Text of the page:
Source AP ©

Kansas plunges into ‘coal wars’

An advocacy group financed by a natural gas company has reported spending nearly $406,000 on an anti-coal advertising campaign last year.

Know Your Power was required to file a report on what it spent on full-page ads urging readers to call their legislators 'and let them know where you stand.' After the state ethics commission issued that ruling, the group filed its report.
The ads were a response to ads by another group, Kansans for Affordable Energy, which placed two in more than 20 newspapers statewide after a state regulator's decision blocking the construction of two coal-fired plants in southwest Kansas, the AP reports.

Kansans for Affordable Energy (KAE) was set up in mid-October, 2007 by a group of Kansas businessmen in reaction to the Kanasas Department of Health and Environment (KDHE), denying the air quality permit for the two proposed 700-megawatt generators at the Sunflower Electric Power Corporation.

The two local Garden City businessmen, Bob Kreutzer and John Doll, who formed the Kansans For Affordable Energy stated that they he hoped KAE could present "the rest of the story" when it comes to using coal as a base load energy supply for the area and nation.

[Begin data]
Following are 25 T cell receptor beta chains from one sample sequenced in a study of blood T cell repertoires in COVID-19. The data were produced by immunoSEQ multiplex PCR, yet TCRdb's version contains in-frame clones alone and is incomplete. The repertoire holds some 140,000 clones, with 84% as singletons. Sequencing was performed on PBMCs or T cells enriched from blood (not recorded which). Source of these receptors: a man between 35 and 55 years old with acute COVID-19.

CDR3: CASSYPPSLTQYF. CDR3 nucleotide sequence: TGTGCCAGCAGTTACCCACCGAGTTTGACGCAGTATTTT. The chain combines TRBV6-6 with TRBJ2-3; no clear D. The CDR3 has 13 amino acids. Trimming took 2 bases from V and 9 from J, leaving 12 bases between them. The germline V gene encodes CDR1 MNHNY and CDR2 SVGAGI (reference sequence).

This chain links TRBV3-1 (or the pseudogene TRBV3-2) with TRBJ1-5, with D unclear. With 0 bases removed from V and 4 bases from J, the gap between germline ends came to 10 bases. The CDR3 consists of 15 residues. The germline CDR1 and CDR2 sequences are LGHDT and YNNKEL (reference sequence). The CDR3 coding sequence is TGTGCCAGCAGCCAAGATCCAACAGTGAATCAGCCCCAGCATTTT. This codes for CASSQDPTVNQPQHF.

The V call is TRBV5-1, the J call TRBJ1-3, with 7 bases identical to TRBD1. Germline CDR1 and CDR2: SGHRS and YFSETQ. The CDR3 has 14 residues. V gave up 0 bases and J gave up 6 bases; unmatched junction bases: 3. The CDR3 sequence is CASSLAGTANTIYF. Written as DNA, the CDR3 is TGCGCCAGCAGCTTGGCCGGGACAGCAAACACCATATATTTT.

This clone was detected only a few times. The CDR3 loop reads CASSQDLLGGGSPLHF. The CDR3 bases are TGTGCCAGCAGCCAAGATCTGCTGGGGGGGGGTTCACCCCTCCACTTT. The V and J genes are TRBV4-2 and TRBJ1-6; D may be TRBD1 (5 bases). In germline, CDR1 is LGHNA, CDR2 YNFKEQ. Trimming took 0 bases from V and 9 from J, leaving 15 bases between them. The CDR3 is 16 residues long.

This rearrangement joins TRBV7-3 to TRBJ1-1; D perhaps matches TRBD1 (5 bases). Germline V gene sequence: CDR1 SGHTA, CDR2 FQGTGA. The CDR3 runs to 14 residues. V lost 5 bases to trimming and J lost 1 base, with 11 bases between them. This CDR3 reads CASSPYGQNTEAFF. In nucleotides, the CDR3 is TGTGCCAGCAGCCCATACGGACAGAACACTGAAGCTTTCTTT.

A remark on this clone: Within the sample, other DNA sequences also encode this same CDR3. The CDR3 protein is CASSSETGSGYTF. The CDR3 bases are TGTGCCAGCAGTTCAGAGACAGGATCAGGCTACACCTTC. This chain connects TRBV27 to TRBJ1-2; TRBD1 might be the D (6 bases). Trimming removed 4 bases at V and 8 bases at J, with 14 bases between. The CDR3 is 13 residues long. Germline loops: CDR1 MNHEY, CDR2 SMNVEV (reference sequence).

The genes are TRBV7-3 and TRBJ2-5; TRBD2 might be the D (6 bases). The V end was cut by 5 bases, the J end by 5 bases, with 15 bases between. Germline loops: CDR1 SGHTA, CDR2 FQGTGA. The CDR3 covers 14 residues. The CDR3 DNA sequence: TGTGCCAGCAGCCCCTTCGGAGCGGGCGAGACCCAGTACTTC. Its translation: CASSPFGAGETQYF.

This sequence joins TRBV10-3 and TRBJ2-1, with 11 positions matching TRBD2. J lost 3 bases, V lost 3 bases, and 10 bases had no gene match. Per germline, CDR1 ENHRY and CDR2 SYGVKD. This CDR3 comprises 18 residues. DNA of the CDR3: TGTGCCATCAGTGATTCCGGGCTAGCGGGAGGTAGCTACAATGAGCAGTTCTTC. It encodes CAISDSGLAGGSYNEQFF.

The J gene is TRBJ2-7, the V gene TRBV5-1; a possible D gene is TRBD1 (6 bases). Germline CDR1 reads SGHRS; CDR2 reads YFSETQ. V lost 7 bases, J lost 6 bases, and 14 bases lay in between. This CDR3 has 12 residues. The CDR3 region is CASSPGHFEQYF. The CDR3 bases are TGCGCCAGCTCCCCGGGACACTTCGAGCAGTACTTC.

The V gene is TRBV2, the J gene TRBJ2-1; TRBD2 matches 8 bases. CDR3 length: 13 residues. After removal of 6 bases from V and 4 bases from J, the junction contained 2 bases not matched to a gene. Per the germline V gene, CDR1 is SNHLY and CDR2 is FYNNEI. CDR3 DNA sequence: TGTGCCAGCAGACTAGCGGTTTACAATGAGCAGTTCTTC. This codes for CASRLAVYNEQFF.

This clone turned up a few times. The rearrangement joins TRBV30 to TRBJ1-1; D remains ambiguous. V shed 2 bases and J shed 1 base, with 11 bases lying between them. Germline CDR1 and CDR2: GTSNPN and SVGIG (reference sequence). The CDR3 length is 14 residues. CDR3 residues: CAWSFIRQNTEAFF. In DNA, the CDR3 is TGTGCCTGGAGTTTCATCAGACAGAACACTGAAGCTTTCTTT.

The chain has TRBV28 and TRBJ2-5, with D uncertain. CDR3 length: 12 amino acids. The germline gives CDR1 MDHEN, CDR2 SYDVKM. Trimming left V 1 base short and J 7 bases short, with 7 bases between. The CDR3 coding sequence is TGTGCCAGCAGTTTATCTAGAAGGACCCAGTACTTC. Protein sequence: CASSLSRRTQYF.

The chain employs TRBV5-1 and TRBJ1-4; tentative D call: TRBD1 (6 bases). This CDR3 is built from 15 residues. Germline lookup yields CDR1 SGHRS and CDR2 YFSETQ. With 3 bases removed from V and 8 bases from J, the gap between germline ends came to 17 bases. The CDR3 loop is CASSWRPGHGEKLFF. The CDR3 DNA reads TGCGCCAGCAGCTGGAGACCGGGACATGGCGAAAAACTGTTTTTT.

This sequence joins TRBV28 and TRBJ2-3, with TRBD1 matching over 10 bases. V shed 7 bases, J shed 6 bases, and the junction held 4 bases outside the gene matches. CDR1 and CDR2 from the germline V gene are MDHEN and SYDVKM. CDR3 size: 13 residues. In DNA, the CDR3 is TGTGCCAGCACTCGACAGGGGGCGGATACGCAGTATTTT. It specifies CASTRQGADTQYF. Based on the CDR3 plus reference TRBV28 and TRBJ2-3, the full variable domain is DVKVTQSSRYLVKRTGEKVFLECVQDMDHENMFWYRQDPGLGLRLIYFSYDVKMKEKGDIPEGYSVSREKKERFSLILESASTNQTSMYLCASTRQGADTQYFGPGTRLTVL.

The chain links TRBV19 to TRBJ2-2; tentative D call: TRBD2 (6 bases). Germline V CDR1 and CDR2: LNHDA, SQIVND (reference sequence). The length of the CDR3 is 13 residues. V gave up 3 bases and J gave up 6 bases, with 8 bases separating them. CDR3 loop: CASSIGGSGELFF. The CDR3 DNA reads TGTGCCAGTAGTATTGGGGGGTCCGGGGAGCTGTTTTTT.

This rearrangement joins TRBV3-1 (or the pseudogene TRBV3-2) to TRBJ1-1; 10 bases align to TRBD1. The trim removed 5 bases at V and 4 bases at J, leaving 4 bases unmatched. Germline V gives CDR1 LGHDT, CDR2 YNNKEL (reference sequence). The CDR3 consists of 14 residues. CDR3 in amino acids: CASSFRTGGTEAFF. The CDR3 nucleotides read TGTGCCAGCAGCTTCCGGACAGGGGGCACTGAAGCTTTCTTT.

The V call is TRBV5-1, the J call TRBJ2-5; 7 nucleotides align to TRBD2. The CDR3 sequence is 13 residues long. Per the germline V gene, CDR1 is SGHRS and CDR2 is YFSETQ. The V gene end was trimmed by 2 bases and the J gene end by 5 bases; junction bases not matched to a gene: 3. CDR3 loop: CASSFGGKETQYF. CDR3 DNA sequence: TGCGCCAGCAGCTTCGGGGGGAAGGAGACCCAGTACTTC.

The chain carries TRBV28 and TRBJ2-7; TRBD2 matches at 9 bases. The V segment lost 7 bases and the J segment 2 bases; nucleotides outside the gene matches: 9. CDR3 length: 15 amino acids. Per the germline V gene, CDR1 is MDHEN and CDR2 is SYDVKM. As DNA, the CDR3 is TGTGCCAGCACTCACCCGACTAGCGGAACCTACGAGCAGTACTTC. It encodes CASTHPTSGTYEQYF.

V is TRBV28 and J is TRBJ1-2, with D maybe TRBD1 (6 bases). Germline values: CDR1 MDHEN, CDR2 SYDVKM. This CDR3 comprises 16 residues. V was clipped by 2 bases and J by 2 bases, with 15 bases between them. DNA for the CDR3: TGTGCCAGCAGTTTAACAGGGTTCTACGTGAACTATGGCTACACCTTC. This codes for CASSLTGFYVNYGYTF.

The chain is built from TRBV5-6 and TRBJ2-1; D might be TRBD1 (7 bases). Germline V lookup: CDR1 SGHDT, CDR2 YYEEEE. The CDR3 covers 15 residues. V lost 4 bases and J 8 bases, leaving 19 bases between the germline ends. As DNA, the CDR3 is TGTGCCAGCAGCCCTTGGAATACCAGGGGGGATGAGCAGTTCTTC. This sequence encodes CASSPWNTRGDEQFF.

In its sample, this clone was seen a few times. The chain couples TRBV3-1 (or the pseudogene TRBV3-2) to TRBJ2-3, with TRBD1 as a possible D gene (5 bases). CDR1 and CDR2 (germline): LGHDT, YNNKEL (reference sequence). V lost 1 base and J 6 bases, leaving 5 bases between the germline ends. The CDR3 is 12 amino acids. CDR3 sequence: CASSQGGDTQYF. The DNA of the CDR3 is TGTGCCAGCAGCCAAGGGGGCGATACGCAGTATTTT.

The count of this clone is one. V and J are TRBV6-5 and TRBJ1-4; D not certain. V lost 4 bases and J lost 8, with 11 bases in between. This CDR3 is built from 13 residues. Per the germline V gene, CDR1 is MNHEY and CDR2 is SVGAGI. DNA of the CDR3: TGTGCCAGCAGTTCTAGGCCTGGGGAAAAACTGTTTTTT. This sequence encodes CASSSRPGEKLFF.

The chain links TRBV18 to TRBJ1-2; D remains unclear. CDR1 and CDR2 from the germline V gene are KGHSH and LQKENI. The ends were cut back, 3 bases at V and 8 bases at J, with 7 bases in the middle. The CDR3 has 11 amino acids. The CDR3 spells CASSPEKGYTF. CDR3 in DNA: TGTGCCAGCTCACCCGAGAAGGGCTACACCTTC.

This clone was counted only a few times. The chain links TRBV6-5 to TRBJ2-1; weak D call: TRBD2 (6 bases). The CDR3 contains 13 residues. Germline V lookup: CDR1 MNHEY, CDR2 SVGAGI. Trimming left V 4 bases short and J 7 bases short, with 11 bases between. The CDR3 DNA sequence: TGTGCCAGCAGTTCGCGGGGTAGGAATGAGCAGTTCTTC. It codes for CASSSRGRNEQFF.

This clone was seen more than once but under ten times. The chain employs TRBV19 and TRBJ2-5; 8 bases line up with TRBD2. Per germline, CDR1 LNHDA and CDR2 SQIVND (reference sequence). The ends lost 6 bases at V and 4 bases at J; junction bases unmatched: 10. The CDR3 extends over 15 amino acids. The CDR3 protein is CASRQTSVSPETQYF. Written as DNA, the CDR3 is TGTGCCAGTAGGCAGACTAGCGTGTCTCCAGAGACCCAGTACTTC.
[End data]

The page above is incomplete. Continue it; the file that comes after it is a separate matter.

The KAE ran a series of print ads in early November, 2007 accusing Gov. Kathleen Sebelius of helping Iran, Venezuela and Russia.

“Why are these men smiling?” the full-page ad asks below photos of Iranian President Mahmoud Ahmadinejad, Venezuelan President Hugo Chavez and Russian President Vladimir Putin. “Because the recent decision by the Sebelius Administration means Kansas will import more natural gas from countries like Russia, Venezuela and Iran,” the ad states.

The ads were paid for by Sunflower Electric Power Corporation and Peabody Coal.

Vic Svec, Peabody’s senior vice president for investor relations and communications, defended the ads stating:

“We are pleased to support the message behind Kansans for Affordable Energy, which is that we can choose inexpensive U.S. energy sources such as clean coal, or we can jeopardize our future from risky foreign sources. Experts agree that increased natural gas use will come from imports. The global energy markets are interconnected. Russia, Iran and Venezuela combined control nearly half of the world’s gas reserves… and do not have Kansas’ best interests at heart. To assume America can repeat the import philosophy on natural gas that it has pursued for decades in oil is to ignore the new political, economic and geologic realities of the world. We need all forms of energy, including America’s most abundant source.”

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